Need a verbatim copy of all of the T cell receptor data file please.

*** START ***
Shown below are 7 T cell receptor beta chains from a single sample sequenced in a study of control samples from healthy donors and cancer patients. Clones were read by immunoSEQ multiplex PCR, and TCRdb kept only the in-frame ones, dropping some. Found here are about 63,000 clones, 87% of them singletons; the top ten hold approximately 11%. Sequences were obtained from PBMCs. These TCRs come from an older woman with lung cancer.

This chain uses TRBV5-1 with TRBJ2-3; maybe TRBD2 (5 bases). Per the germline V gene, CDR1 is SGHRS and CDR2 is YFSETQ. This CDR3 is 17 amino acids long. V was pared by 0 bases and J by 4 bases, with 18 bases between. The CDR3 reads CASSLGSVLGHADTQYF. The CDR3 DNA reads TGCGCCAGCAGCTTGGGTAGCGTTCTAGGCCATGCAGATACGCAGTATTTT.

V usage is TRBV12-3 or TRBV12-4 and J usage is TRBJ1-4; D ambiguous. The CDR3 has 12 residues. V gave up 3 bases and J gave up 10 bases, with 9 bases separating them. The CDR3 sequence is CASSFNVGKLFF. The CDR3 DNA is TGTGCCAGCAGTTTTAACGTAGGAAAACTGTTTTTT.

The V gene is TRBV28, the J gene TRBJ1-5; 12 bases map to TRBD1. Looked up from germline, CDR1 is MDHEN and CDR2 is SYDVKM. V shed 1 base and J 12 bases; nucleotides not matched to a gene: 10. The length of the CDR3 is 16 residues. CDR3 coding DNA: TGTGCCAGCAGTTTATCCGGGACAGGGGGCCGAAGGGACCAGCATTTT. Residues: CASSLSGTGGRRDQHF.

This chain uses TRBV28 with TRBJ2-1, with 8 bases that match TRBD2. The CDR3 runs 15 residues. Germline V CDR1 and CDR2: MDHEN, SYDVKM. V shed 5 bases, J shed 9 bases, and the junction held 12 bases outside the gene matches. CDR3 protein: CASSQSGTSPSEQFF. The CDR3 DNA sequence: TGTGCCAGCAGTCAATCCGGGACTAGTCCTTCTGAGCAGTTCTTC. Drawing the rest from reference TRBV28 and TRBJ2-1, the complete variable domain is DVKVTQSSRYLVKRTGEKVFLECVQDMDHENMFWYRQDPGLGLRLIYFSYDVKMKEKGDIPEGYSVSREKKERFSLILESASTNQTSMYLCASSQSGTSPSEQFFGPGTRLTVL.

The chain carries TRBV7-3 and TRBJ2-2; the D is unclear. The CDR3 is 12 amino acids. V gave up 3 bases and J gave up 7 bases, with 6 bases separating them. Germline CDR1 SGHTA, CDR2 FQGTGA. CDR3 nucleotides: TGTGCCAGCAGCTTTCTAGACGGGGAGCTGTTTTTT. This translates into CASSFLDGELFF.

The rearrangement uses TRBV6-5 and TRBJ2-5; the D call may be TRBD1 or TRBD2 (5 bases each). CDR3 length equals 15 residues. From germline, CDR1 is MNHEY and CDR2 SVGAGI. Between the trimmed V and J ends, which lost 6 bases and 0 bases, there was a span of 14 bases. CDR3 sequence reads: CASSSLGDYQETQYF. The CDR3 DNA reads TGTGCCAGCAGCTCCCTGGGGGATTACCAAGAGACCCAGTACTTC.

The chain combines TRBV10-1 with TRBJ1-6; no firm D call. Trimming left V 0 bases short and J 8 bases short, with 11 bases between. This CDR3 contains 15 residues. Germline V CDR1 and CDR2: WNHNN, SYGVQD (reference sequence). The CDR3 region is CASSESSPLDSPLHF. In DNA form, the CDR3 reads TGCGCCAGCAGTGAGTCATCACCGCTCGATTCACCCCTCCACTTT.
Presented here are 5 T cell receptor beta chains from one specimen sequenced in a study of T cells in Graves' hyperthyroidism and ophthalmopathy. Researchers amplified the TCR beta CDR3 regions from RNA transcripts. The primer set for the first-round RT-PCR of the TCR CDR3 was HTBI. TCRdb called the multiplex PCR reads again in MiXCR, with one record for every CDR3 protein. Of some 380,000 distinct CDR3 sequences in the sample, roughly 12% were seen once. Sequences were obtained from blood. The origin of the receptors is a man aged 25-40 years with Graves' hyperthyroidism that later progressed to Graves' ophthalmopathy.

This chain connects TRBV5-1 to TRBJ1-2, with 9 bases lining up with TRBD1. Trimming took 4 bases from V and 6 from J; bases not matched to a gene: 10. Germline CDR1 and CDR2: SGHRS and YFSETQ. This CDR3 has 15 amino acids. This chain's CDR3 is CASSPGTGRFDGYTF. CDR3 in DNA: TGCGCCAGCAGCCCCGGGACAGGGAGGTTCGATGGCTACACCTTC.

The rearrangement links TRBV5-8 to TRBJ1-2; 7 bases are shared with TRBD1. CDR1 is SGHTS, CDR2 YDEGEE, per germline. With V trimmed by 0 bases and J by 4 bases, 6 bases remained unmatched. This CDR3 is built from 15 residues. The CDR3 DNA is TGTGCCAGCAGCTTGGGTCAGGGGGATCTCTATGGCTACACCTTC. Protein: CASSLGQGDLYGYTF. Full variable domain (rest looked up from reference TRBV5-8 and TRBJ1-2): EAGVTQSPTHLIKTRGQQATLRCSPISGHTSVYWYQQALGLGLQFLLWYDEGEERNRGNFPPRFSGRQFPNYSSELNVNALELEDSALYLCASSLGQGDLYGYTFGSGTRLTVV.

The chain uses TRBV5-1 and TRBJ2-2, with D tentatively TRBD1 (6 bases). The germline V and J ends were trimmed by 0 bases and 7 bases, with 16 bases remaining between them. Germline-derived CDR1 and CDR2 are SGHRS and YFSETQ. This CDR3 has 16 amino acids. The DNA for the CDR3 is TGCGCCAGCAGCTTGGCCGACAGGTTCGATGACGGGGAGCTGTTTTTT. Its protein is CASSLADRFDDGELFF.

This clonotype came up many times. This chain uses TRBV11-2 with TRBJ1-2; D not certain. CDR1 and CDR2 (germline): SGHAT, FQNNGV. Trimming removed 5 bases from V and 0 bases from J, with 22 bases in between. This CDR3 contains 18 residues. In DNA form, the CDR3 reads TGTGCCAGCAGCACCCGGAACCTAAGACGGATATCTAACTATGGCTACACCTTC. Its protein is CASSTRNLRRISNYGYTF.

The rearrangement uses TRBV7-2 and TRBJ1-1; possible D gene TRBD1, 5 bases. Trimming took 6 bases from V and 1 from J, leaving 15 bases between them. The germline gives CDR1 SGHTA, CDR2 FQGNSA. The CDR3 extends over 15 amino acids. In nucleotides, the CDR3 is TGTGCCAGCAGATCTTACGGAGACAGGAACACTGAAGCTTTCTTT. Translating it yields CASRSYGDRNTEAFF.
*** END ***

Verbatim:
Shown below are 7 T cell receptor beta chains from a single sample sequenced in a study of control samples from healthy donors and cancer patients. Clones were read by immunoSEQ multiplex PCR, and TCRdb kept only the in-frame ones, dropping some. Found here are about 63,000 clones, 87% of them singletons; the top ten hold approximately 11%. Sequences were obtained from PBMCs. These TCRs come from an older woman with lung cancer.

This chain uses TRBV5-1 with TRBJ2-3; maybe TRBD2 (5 bases). Per the germline V gene, CDR1 is SGHRS and CDR2 is YFSETQ. This CDR3 is 17 amino acids long. V was pared by 0 bases and J by 4 bases, with 18 bases between. The CDR3 reads CASSLGSVLGHADTQYF. The CDR3 DNA reads TGCGCCAGCAGCTTGGGTAGCGTTCTAGGCCATGCAGATACGCAGTATTTT.

V usage is TRBV12-3 or TRBV12-4 and J usage is TRBJ1-4; D ambiguous. The CDR3 has 12 residues. V gave up 3 bases and J gave up 10 bases, with 9 bases separating them. The CDR3 sequence is CASSFNVGKLFF. The CDR3 DNA is TGTGCCAGCAGTTTTAACGTAGGAAAACTGTTTTTT.

The V gene is TRBV28, the J gene TRBJ1-5; 12 bases map to TRBD1. Looked up from germline, CDR1 is MDHEN and CDR2 is SYDVKM. V shed 1 base and J 12 bases; nucleotides not matched to a gene: 10. The length of the CDR3 is 16 residues. CDR3 coding DNA: TGTGCCAGCAGTTTATCCGGGACAGGGGGCCGAAGGGACCAGCATTTT. Residues: CASSLSGTGGRRDQHF.

This chain uses TRBV28 with TRBJ2-1, with 8 bases that match TRBD2. The CDR3 runs 15 residues. Germline V CDR1 and CDR2: MDHEN, SYDVKM. V shed 5 bases, J shed 9 bases, and the junction held 12 bases outside the gene matches. CDR3 protein: CASSQSGTSPSEQFF. The CDR3 DNA sequence: TGTGCCAGCAGTCAATCCGGGACTAGTCCTTCTGAGCAGTTCTTC. Drawing the rest from reference TRBV28 and TRBJ2-1, the complete variable domain is DVKVTQSSRYLVKRTGEKVFLECVQDMDHENMFWYRQDPGLGLRLIYFSYDVKMKEKGDIPEGYSVSREKKERFSLILESASTNQTSMYLCASSQSGTSPSEQFFGPGTRLTVL.

The chain carries TRBV7-3 and TRBJ2-2; the D is unclear. The CDR3 is 12 amino acids. V gave up 3 bases and J gave up 7 bases, with 6 bases separating them. Germline CDR1 SGHTA, CDR2 FQGTGA. CDR3 nucleotides: TGTGCCAGCAGCTTTCTAGACGGGGAGCTGTTTTTT. This translates into CASSFLDGELFF.

The rearrangement uses TRBV6-5 and TRBJ2-5; the D call may be TRBD1 or TRBD2 (5 bases each). CDR3 length equals 15 residues. From germline, CDR1 is MNHEY and CDR2 SVGAGI. Between the trimmed V and J ends, which lost 6 bases and 0 bases, there was a span of 14 bases. CDR3 sequence reads: CASSSLGDYQETQYF. The CDR3 DNA reads TGTGCCAGCAGCTCCCTGGGGGATTACCAAGAGACCCAGTACTTC.

The chain combines TRBV10-1 with TRBJ1-6; no firm D call. Trimming left V 0 bases short and J 8 bases short, with 11 bases between. This CDR3 contains 15 residues. Germline V CDR1 and CDR2: WNHNN, SYGVQD (reference sequence). The CDR3 region is CASSESSPLDSPLHF. In DNA form, the CDR3 reads TGCGCCAGCAGTGAGTCATCACCGCTCGATTCACCCCTCCACTTT.
Presented here are 5 T cell receptor beta chains from one specimen sequenced in a study of T cells in Graves' hyperthyroidism and ophthalmopathy. Researchers amplified the TCR beta CDR3 regions from RNA transcripts. The primer set for the first-round RT-PCR of the TCR CDR3 was HTBI. TCRdb called the multiplex PCR reads again in MiXCR, with one record for every CDR3 protein. Of some 380,000 distinct CDR3 sequences in the sample, roughly 12% were seen once. Sequences were obtained from blood. The origin of the receptors is a man aged 25-40 years with Graves' hyperthyroidism that later progressed to Graves' ophthalmopathy.

This chain connects TRBV5-1 to TRBJ1-2, with 9 bases lining up with TRBD1. Trimming took 4 bases from V and 6 from J; bases not matched to a gene: 10. Germline CDR1 and CDR2: SGHRS and YFSETQ. This CDR3 has 15 amino acids. This chain's CDR3 is CASSPGTGRFDGYTF. CDR3 in DNA: TGCGCCAGCAGCCCCGGGACAGGGAGGTTCGATGGCTACACCTTC.

The rearrangement links TRBV5-8 to TRBJ1-2; 7 bases are shared with TRBD1. CDR1 is SGHTS, CDR2 YDEGEE, per germline. With V trimmed by 0 bases and J by 4 bases, 6 bases remained unmatched. This CDR3 is built from 15 residues. The CDR3 DNA is TGTGCCAGCAGCTTGGGTCAGGGGGATCTCTATGGCTACACCTTC. Protein: CASSLGQGDLYGYTF. Full variable domain (rest looked up from reference TRBV5-8 and TRBJ1-2): EAGVTQSPTHLIKTRGQQATLRCSPISGHTSVYWYQQALGLGLQFLLWYDEGEERNRGNFPPRFSGRQFPNYSSELNVNALELEDSALYLCASSLGQGDLYGYTFGSGTRLTVV.

The chain uses TRBV5-1 and TRBJ2-2, with D tentatively TRBD1 (6 bases). The germline V and J ends were trimmed by 0 bases and 7 bases, with 16 bases remaining between them. Germline-derived CDR1 and CDR2 are SGHRS and YFSETQ. This CDR3 has 16 amino acids. The DNA for the CDR3 is TGCGCCAGCAGCTTGGCCGACAGGTTCGATGACGGGGAGCTGTTTTTT. Its protein is CASSLADRFDDGELFF.

This clonotype came up many times. This chain uses TRBV11-2 with TRBJ1-2; D not certain. CDR1 and CDR2 (germline): SGHAT, FQNNGV. Trimming removed 5 bases from V and 0 bases from J, with 22 bases in between. This CDR3 contains 18 residues. In DNA form, the CDR3 reads TGTGCCAGCAGCACCCGGAACCTAAGACGGATATCTAACTATGGCTACACCTTC. Its protein is CASSTRNLRRISNYGYTF.

The rearrangement uses TRBV7-2 and TRBJ1-1; possible D gene TRBD1, 5 bases. Trimming took 6 bases from V and 1 from J, leaving 15 bases between them. The germline gives CDR1 SGHTA, CDR2 FQGNSA. The CDR3 extends over 15 amino acids. In nucleotides, the CDR3 is TGTGCCAGCAGATCTTACGGAGACAGGAACACTGAAGCTTTCTTT. Translating it yields CASRSYGDRNTEAFF.